Fertility is one hot topic and that means it gets a lot of media coverage. The good news is that there’s so much valuable information now widely available – in the news and online – to help couples learn about fertility and the factors that affect their ability to get pregnant. The bad news is that there’s a lot of misleading information, too. In fact, it’s hard to go a single week without hearing about someone famous who just had a baby at 46. While you might want such a medical miracle to be true and commonplace, in fact, pregnancy at this age is very much the exception, not the rule.
The truth is that timing makes a difference and those wanting to get pregnant should pay attention to facts from credible sources when planning for a family. Many people – women and men – don’t fully understand how much their fertility declines with age, and the supposed proliferation of older women giving birth – often without disclosing they used eggs from much younger donors – may give those who want to start a family a false sense of security. This is true for women over the age of 38 and younger women freezing their eggs while in their 20’s for use much later when they’re ready.
Globally, men and women are delaying the birth of their first child. While this is due to a multitude of reasons—from finances to having the right partner—a group of stakeholders in the UK want to make sure decisions made to delay pregnancy come with the understanding of age-related decline in fertility, especially for women over the age of 35.
This major decline in fertility is underscored by data from the UK’s Human Fertilization and Embryology Authority (HFEA) which shows the live birth rate using assisted reproductive technology (ART) is 32.3% for women younger than age 35 but decreases to 13.6% for women ages 40-42, and drops to 5% for ages 43-44. By not knowing these major differences due to age, a growing number of couples are finding they have inadvertently missed their reproductive chance.
In fact, the UK stakeholder group believes the media perpetuates misinformation by highlighting individual cases of pregnancy in later years while suggesting assisted reproductive technology (ART), such as in vitro fertilization (IVF) can compensate fully for age-related decline. As a result, they have established the Fertility Education Initiative to develop tools and information for children, adults, teachers, parents and healthcare professionals dedicated to improving knowledge of fertility and reproductive health.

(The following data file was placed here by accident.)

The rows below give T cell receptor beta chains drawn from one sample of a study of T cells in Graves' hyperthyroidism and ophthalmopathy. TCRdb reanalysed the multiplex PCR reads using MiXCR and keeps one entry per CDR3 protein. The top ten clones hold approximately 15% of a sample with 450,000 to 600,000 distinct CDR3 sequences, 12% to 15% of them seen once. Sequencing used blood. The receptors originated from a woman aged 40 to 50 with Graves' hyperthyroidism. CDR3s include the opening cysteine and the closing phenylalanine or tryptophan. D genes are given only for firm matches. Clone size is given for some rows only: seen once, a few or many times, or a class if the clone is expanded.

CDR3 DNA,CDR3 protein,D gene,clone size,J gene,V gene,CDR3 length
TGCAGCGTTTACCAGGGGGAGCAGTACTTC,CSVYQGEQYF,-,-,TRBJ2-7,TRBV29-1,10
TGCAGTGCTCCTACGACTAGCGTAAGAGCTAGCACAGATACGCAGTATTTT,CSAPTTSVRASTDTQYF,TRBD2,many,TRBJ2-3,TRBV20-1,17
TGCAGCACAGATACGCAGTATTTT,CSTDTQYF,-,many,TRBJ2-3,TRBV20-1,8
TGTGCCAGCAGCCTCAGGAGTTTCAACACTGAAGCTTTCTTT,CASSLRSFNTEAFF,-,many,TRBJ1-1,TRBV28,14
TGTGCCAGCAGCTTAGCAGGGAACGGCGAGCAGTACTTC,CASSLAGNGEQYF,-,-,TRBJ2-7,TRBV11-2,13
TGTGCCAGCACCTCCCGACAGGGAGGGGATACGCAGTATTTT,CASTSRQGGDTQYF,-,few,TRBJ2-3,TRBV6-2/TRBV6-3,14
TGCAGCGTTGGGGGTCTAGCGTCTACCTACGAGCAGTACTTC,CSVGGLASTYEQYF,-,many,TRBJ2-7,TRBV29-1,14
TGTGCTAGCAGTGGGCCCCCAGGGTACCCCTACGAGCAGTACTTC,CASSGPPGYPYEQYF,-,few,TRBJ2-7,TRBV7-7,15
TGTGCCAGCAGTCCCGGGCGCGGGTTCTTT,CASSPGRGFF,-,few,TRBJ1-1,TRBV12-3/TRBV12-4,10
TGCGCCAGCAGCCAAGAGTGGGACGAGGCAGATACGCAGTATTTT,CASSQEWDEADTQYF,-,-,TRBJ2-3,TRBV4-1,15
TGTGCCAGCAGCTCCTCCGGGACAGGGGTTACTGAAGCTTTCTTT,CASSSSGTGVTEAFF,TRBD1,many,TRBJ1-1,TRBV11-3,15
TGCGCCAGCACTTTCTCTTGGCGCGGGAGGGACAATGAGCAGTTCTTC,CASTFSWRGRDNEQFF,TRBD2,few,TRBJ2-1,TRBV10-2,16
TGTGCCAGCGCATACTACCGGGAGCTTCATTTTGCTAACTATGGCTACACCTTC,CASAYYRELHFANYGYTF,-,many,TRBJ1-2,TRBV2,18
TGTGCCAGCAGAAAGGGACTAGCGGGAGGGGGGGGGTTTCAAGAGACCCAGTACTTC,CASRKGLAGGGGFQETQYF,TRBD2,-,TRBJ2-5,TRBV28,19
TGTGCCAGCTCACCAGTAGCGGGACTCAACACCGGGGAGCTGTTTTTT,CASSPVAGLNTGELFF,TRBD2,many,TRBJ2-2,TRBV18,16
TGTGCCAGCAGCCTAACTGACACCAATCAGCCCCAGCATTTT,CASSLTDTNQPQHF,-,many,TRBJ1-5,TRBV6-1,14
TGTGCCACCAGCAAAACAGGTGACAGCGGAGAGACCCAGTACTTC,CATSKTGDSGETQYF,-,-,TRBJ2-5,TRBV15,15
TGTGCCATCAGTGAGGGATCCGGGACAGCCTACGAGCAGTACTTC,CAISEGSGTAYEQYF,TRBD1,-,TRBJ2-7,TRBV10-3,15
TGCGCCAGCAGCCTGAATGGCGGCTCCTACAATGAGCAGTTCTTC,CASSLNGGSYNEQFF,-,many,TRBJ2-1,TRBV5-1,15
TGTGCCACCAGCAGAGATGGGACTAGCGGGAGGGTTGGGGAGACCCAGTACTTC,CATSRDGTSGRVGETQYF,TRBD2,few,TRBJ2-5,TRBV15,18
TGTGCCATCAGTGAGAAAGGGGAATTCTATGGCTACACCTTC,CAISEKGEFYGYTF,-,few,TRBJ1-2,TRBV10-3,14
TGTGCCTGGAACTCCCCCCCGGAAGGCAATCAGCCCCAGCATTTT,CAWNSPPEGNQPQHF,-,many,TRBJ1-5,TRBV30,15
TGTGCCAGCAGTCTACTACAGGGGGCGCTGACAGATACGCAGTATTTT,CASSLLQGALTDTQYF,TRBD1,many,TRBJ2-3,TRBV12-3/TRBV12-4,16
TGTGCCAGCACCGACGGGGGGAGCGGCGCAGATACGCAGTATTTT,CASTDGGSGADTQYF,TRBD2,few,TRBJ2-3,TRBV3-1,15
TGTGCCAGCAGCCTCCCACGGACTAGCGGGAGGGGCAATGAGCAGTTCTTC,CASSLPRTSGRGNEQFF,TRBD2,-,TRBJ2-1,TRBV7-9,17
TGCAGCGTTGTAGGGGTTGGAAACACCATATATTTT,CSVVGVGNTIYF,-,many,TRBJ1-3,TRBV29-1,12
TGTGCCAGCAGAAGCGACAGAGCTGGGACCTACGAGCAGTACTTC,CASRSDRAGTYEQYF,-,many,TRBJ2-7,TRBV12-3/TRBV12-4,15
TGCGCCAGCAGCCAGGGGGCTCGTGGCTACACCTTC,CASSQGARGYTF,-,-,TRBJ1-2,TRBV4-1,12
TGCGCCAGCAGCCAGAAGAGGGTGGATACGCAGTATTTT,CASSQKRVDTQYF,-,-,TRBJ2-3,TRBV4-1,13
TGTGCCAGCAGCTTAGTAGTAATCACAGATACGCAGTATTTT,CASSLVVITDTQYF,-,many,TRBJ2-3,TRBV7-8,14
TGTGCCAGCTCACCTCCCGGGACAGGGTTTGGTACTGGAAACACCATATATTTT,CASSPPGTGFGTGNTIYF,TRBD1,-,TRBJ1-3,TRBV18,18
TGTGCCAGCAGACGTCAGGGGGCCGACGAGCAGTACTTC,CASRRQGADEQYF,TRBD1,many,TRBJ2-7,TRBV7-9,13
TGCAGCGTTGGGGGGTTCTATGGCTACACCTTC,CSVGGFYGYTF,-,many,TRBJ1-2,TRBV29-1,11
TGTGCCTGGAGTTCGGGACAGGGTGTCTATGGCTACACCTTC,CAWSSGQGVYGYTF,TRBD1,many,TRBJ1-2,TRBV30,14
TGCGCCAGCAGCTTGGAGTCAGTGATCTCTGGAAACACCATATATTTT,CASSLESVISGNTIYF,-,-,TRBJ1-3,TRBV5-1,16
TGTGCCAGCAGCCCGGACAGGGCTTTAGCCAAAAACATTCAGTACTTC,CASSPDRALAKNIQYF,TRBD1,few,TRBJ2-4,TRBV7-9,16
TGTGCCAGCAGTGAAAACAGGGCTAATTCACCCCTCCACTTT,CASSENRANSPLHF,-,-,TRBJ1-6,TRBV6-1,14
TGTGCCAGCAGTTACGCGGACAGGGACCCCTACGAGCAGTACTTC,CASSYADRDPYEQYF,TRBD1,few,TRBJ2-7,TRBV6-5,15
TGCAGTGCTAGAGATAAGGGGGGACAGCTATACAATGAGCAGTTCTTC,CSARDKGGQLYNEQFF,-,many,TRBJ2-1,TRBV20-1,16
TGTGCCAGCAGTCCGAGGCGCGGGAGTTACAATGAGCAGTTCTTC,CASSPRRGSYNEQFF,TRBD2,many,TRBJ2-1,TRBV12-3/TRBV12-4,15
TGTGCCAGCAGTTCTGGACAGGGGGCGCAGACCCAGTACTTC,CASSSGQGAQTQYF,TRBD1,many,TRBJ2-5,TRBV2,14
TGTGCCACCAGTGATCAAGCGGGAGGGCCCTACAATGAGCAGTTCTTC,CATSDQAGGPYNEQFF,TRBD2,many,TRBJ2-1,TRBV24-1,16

What can you do to be aware and well-informed, so that your decision making on when to try and get pregnant is based on fact, not fiction? You can sort the good information from the bad a few ways:
Talk to your doctor.
Good information is based on research and clinical evidence. Your doctor can tell you the latest facts about what affects fertility and discuss how your unique situation – age, health status, medical history, genetics, and lifestyle (and that of your partner) affects your individual chance of becoming and staying pregnant.
Use credible sources.
There are professional and consumer groups that have as their mission or focus educating consumers with reliable and easy to understand information. Three of the best include the professional societies of fertility specialists: the American Society for Reproductive Medicine (ASRM), the Society for Advanced Reproductive Technology (SART) and the consumer advocacy group RESOLVE: The National Infertility Association. The information on their websites is evidence-based, current and updated when we learn more about what impacts fertility through credible research and clinical outcomes.
A number of media outlets are also trying to do their part for greater awareness of the factors that affect fertility, including age. It makes a difference if coverage includes information from fertility specialists and doesn’t simply offer a few patient anecdotes. Bride magazine recently published several fact-based articles which include interviews with fertility specialists and emphasize the impact of age on a woman’s fertility.
For example, in one article, Dr. Mazen Abdallah, a reproductive endocrinology and infertility specialist with McGovern Medical School at UTHealth, offers age-related advice on seeking treatment, suggesting that if a woman younger than 35 tries for a year to get pregnant without success she should seek treatment. However, if a woman is over the age of 35, she should seek a workup and treatment after 6 months of trying unsuccessfully. Women over the age of 40 should see a fertility specialist if they’re not pregnant within 3 months of trying.
If you’re thinking about starting a family, get your information about fertility from the right sources including your doctor. Start with filing those celebrity pregnancy stories under “entertainment.” Know that everyone’s fertility declines with age. That way, you can start planning for a baby when the time is right and most realistic.